Fitness trackers “have nothing to do with weight loss”, research suggests

legs of overweight woman checking her weight on bathroom scales

Wearing an activity device that counts how many steps you have taken does not appear to improve the chances of losing weight, research suggests.

The two-year long study in the Journal of the American Medical Association (JAMA) included nearly 500 overweight volunteers who were asked to diet and take more exercise.

Half were given a fitness tracker to help them keep tabs.
This group had lost less weight than the other one by the end of the trial.

The study authors say this does not mean people should ditch the technology altogether, but neither should they put too much faith in them, at least as a slimming aid.

Manufacturers say that the technology has moved on since the study, and that their own research suggests activity trackers can help with weight loss alongside diet and exercise regimes.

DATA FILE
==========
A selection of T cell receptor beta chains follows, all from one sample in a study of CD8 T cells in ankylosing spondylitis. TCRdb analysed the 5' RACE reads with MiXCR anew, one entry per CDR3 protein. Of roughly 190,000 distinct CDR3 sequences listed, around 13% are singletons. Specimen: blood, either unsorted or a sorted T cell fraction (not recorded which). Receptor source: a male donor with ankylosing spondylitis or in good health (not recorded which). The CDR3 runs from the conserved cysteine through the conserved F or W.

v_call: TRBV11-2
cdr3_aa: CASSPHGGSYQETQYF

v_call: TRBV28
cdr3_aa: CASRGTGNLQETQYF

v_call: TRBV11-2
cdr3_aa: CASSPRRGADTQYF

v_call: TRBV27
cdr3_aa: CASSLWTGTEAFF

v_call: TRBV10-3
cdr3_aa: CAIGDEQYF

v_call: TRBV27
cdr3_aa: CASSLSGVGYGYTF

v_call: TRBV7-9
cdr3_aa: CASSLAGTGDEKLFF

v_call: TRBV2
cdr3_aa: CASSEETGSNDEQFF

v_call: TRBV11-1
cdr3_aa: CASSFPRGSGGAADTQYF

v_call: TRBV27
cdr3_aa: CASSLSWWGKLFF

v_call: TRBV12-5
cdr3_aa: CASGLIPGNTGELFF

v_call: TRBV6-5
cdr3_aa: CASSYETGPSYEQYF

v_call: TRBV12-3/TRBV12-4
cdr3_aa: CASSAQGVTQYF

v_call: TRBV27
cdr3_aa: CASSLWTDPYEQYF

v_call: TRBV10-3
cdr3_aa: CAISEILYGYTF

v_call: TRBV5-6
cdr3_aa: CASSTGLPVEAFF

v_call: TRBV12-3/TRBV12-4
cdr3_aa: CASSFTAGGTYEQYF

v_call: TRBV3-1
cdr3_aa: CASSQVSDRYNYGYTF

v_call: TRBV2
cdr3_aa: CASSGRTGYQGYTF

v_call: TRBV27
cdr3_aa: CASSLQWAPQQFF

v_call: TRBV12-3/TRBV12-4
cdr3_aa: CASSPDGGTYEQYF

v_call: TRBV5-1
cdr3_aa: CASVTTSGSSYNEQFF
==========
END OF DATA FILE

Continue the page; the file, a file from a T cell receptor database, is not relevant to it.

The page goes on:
Despite the popularity of activity trackers, there have been very few studies to see what actual impact they have on weight and fitness levels.

The University of Pittsburgh research is one of the first randomised trials to gather such evidence.

The investigators found that over the course of the study, the volunteers who wore the fitness trackers had lost, on average, about 8lb (3.6kg).

In comparison, the control group that were not given these devices lost about 13lb (5.9kg).

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